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Domesday Book

 

Entry for Stillington

'The Lands of the Archbishop of York...In Stillington there are ten carucates to the geld and there could be six ploughs. St Peter had and has it. There are six villans with two ploughs and a mill rendering 3 shillings. There are eight acres of meadow and woodland pasture one and a half leagues long and half a league broad. In the time of King Edward worth 40 shillings now 10.'


Entry for Marton

 

'In Marton Northmann had one manor of 6 carucates to the geld, and there could be 3 ploughs. Now Nigel Fossard holds it (of Robert, Count of Mortain). In the demesne there is half a plough and 20 villans with 6 ploughs. There is a church and eight acres of meadow and woodland pasture half a league long and a half broad. The whole manor is one league long and one broad. In the time of King Edward worth 20 shillings now 16 shillings.'


Entry for Moxby

'The Lands of the King in Yorkshire...held by Morcar in the time of King Edward... was worth £32 now 20 shillings...To this Manor (Easingwold) belongs the soke of these lands ... in Molzbi (Moxby) there are three carucates... All together there are 39 carucates to the geld, which 20 ploughs could plough. There are only two villans and four bordars having one and a half ploughs. The remainder is waste. Yet there is woodland pasture in some places one and half leagues in length and the same breadth.'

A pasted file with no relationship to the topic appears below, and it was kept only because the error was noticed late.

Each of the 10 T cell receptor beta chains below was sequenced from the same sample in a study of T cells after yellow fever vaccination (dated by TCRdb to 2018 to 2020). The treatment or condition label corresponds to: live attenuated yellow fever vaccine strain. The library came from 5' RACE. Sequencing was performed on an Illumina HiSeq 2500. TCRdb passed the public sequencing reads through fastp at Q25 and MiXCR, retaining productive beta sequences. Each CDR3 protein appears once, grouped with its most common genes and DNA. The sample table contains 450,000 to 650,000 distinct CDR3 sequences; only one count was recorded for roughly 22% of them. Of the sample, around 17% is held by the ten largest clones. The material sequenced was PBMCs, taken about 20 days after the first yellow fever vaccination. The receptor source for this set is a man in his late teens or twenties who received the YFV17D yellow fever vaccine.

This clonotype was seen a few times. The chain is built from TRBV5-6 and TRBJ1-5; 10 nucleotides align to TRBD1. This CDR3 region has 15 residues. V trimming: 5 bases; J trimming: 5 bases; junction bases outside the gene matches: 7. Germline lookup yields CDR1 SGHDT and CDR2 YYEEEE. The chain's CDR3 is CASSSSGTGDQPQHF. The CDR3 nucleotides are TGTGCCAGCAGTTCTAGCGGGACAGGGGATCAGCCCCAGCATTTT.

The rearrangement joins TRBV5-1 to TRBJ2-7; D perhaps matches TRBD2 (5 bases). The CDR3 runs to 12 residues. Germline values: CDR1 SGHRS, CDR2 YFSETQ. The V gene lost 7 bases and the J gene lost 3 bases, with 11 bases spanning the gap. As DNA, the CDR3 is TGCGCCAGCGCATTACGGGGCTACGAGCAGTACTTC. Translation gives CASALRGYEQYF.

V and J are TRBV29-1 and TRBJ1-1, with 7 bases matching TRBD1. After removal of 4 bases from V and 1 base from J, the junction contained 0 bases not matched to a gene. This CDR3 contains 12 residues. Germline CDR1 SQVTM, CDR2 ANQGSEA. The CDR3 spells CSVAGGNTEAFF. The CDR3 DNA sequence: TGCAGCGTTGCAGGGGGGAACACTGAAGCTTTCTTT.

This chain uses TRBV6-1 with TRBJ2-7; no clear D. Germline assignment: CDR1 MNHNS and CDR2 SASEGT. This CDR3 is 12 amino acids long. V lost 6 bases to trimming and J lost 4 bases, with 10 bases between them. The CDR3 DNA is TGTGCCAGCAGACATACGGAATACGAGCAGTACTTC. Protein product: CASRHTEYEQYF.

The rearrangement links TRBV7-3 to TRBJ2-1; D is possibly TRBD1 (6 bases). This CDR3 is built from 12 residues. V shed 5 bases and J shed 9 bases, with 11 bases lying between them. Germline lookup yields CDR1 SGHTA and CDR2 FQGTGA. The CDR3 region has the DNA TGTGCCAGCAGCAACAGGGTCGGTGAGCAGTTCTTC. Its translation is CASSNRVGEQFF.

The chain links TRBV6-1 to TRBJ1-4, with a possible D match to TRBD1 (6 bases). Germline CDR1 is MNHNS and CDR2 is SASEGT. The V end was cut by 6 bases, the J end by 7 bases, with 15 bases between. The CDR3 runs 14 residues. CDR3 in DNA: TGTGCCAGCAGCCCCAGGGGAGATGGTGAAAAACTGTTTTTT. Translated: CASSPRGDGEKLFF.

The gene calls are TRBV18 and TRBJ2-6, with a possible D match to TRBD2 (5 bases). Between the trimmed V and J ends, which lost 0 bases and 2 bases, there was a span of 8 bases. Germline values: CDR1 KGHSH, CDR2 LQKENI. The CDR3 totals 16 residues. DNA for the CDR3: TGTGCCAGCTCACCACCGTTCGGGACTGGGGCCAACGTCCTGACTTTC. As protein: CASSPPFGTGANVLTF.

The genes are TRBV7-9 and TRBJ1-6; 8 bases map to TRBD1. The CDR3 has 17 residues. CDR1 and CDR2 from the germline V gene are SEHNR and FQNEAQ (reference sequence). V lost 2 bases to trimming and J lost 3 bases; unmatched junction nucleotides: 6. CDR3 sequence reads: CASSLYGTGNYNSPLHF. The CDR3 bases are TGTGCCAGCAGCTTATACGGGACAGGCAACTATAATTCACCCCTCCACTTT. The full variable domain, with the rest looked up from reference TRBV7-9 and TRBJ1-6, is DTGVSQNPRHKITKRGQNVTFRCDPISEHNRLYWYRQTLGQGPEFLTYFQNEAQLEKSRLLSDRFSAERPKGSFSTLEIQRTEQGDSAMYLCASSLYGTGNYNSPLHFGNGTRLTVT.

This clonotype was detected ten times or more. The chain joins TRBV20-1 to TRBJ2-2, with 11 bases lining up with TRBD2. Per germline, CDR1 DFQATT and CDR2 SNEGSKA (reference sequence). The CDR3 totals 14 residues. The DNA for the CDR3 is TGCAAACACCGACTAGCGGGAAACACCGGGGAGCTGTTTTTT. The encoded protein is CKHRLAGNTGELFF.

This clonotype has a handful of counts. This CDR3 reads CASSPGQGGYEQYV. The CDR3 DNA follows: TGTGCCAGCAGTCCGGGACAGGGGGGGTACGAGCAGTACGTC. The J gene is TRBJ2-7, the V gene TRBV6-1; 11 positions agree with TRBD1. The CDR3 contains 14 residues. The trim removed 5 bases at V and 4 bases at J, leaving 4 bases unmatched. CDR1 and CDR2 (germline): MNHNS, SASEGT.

Note: as Moxby is listed with ten other villages it is impossible to know whether it was populated or it was waste.


Terms

Bordar - a cottager, of lower status than a villan, usually having less land and more associated with larger villages or towns.

Carucate - a term used in the north for the notional area that could be ploughed by an eight ox team.

Demesne - land held in lordship whose produce was wholly owned by the lord.

Geld - English land tax.

League - One and a half Roman miles or 1500 paces. In Medieval England a league was 12 furlongs.

Manor - an estate. Had no defined size and could consist of  one village or many.

Plough - the number of eight ox plough teams that could notionally work the land.

Soke - an old English term for the jurisdiction over certain lands held by a Lord.

Villan - a peasant of the highest economic status, though still unfree, owning or working more land than a bordar.

Waste - land which renders no dues - in the case of land in Yorkshire because it was physically devasted in 1068/69.